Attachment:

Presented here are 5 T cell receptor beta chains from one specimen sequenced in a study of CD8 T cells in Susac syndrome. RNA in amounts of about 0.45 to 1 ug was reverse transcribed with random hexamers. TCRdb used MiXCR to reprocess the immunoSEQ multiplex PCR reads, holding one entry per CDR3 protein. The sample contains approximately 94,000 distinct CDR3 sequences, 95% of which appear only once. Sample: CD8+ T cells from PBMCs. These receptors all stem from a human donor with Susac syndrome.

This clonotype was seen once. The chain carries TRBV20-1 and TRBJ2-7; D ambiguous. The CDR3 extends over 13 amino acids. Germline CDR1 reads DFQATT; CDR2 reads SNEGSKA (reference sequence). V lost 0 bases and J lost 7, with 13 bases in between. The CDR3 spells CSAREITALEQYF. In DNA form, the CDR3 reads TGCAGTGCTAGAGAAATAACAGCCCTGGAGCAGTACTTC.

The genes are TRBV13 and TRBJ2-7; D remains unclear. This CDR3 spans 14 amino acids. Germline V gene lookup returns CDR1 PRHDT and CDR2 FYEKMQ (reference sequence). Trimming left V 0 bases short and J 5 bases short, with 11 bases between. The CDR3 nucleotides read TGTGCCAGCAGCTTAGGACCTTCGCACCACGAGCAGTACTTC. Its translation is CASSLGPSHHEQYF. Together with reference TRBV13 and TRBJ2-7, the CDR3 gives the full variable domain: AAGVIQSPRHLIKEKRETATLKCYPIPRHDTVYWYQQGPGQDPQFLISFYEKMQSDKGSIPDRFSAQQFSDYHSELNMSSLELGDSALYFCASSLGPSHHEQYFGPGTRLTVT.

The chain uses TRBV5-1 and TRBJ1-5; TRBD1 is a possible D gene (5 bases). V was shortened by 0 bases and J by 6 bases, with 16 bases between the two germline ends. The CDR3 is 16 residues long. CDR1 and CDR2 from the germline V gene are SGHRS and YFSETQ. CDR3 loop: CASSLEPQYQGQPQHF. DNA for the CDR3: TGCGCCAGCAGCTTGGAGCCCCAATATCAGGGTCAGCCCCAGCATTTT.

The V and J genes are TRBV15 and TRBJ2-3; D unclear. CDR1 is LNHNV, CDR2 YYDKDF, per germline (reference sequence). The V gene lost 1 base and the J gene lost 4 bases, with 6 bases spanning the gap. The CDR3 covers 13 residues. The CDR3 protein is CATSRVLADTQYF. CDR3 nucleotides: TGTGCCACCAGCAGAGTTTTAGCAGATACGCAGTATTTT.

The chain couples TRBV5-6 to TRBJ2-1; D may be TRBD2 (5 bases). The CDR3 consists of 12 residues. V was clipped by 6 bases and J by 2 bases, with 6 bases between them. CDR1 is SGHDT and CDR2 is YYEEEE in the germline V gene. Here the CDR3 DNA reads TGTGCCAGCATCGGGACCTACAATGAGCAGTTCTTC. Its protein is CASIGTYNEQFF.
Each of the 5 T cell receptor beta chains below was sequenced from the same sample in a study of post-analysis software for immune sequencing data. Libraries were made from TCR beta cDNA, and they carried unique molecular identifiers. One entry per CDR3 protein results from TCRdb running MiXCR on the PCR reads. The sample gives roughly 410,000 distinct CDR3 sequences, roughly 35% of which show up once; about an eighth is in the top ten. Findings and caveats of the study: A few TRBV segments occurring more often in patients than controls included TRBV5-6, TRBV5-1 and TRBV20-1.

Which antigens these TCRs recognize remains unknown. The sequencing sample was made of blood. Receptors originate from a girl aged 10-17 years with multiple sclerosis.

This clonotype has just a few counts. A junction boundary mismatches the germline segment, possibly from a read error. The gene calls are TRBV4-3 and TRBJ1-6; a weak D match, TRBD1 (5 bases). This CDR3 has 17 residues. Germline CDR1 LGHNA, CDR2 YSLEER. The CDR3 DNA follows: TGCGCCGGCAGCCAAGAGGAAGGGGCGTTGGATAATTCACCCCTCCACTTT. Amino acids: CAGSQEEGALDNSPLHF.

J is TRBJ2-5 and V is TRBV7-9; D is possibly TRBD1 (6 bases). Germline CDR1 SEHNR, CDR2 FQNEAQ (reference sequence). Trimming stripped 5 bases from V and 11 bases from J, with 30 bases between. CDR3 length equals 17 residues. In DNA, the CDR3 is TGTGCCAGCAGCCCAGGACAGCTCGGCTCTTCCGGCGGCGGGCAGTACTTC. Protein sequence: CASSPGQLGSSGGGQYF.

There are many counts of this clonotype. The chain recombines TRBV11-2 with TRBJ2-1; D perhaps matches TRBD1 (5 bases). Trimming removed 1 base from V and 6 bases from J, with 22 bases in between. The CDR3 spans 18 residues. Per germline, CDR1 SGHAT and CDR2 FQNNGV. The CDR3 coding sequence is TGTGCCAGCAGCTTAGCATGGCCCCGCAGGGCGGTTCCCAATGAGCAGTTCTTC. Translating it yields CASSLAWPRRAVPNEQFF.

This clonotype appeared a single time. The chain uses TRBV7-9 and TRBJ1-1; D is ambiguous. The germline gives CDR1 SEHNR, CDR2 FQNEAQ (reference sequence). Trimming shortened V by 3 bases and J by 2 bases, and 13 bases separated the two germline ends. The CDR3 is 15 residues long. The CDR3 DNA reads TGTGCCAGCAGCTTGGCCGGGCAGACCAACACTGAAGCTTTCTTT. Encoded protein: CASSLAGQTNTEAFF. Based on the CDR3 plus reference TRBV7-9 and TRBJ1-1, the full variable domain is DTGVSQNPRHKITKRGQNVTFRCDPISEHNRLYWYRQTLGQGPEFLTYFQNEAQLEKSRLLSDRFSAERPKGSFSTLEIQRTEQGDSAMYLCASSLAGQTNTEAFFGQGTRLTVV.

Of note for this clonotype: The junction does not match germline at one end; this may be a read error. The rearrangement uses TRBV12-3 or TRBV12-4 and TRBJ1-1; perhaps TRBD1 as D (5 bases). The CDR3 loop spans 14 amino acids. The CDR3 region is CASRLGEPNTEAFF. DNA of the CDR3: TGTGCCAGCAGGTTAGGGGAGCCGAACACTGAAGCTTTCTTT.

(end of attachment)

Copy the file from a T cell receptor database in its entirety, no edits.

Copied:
Presented here are 5 T cell receptor beta chains from one specimen sequenced in a study of CD8 T cells in Susac syndrome. RNA in amounts of about 0.45 to 1 ug was reverse transcribed with random hexamers. TCRdb used MiXCR to reprocess the immunoSEQ multiplex PCR reads, holding one entry per CDR3 protein. The sample contains approximately 94,000 distinct CDR3 sequences, 95% of which appear only once. Sample: CD8+ T cells from PBMCs. These receptors all stem from a human donor with Susac syndrome.

This clonotype was seen once. The chain carries TRBV20-1 and TRBJ2-7; D ambiguous. The CDR3 extends over 13 amino acids. Germline CDR1 reads DFQATT; CDR2 reads SNEGSKA (reference sequence). V lost 0 bases and J lost 7, with 13 bases in between. The CDR3 spells CSAREITALEQYF. In DNA form, the CDR3 reads TGCAGTGCTAGAGAAATAACAGCCCTGGAGCAGTACTTC.

The genes are TRBV13 and TRBJ2-7; D remains unclear. This CDR3 spans 14 amino acids. Germline V gene lookup returns CDR1 PRHDT and CDR2 FYEKMQ (reference sequence). Trimming left V 0 bases short and J 5 bases short, with 11 bases between. The CDR3 nucleotides read TGTGCCAGCAGCTTAGGACCTTCGCACCACGAGCAGTACTTC. Its translation is CASSLGPSHHEQYF. Together with reference TRBV13 and TRBJ2-7, the CDR3 gives the full variable domain: AAGVIQSPRHLIKEKRETATLKCYPIPRHDTVYWYQQGPGQDPQFLISFYEKMQSDKGSIPDRFSAQQFSDYHSELNMSSLELGDSALYFCASSLGPSHHEQYFGPGTRLTVT.

The chain uses TRBV5-1 and TRBJ1-5; TRBD1 is a possible D gene (5 bases). V was shortened by 0 bases and J by 6 bases, with 16 bases between the two germline ends. The CDR3 is 16 residues long. CDR1 and CDR2 from the germline V gene are SGHRS and YFSETQ. CDR3 loop: CASSLEPQYQGQPQHF. DNA for the CDR3: TGCGCCAGCAGCTTGGAGCCCCAATATCAGGGTCAGCCCCAGCATTTT.

The V and J genes are TRBV15 and TRBJ2-3; D unclear. CDR1 is LNHNV, CDR2 YYDKDF, per germline (reference sequence). The V gene lost 1 base and the J gene lost 4 bases, with 6 bases spanning the gap. The CDR3 covers 13 residues. The CDR3 protein is CATSRVLADTQYF. CDR3 nucleotides: TGTGCCACCAGCAGAGTTTTAGCAGATACGCAGTATTTT.

The chain couples TRBV5-6 to TRBJ2-1; D may be TRBD2 (5 bases). The CDR3 consists of 12 residues. V was clipped by 6 bases and J by 2 bases, with 6 bases between them. CDR1 is SGHDT and CDR2 is YYEEEE in the germline V gene. Here the CDR3 DNA reads TGTGCCAGCATCGGGACCTACAATGAGCAGTTCTTC. Its protein is CASIGTYNEQFF.
Each of the 5 T cell receptor beta chains below was sequenced from the same sample in a study of post-analysis software for immune sequencing data. Libraries were made from TCR beta cDNA, and they carried unique molecular identifiers. One entry per CDR3 protein results from TCRdb running MiXCR on the PCR reads. The sample gives roughly 410,000 distinct CDR3 sequences, roughly 35% of which show up once; about an eighth is in the top ten. Findings and caveats of the study: A few TRBV segments occurring more often in patients than controls included TRBV5-6, TRBV5-1 and TRBV20-1.

Which antigens these TCRs recognize remains unknown. The sequencing sample was made of blood. Receptors originate from a girl aged 10-17 years with multiple sclerosis.

This clonotype has just a few counts. A junction boundary mismatches the germline segment, possibly from a read error. The gene calls are TRBV4-3 and TRBJ1-6; a weak D match, TRBD1 (5 bases). This CDR3 has 17 residues. Germline CDR1 LGHNA, CDR2 YSLEER. The CDR3 DNA follows: TGCGCCGGCAGCCAAGAGGAAGGGGCGTTGGATAATTCACCCCTCCACTTT. Amino acids: CAGSQEEGALDNSPLHF.

J is TRBJ2-5 and V is TRBV7-9; D is possibly TRBD1 (6 bases). Germline CDR1 SEHNR, CDR2 FQNEAQ (reference sequence). Trimming stripped 5 bases from V and 11 bases from J, with 30 bases between. CDR3 length equals 17 residues. In DNA, the CDR3 is TGTGCCAGCAGCCCAGGACAGCTCGGCTCTTCCGGCGGCGGGCAGTACTTC. Protein sequence: CASSPGQLGSSGGGQYF.

There are many counts of this clonotype. The chain recombines TRBV11-2 with TRBJ2-1; D perhaps matches TRBD1 (5 bases). Trimming removed 1 base from V and 6 bases from J, with 22 bases in between. The CDR3 spans 18 residues. Per germline, CDR1 SGHAT and CDR2 FQNNGV. The CDR3 coding sequence is TGTGCCAGCAGCTTAGCATGGCCCCGCAGGGCGGTTCCCAATGAGCAGTTCTTC. Translating it yields CASSLAWPRRAVPNEQFF.

This clonotype appeared a single time. The chain uses TRBV7-9 and TRBJ1-1; D is ambiguous. The germline gives CDR1 SEHNR, CDR2 FQNEAQ (reference sequence). Trimming shortened V by 3 bases and J by 2 bases, and 13 bases separated the two germline ends. The CDR3 is 15 residues long. The CDR3 DNA reads TGTGCCAGCAGCTTGGCCGGGCAGACCAACACTGAAGCTTTCTTT. Encoded protein: CASSLAGQTNTEAFF. Based on the CDR3 plus reference TRBV7-9 and TRBJ1-1, the full variable domain is DTGVSQNPRHKITKRGQNVTFRCDPISEHNRLYWYRQTLGQGPEFLTYFQNEAQLEKSRLLSDRFSAERPKGSFSTLEIQRTEQGDSAMYLCASSLAGQTNTEAFFGQGTRLTVV.

Of note for this clonotype: The junction does not match germline at one end; this may be a read error. The rearrangement uses TRBV12-3 or TRBV12-4 and TRBJ1-1; perhaps TRBD1 as D (5 bases). The CDR3 loop spans 14 amino acids. The CDR3 region is CASRLGEPNTEAFF. DNA of the CDR3: TGTGCCAGCAGGTTAGGGGAGCCGAACACTGAAGCTTTCTTT.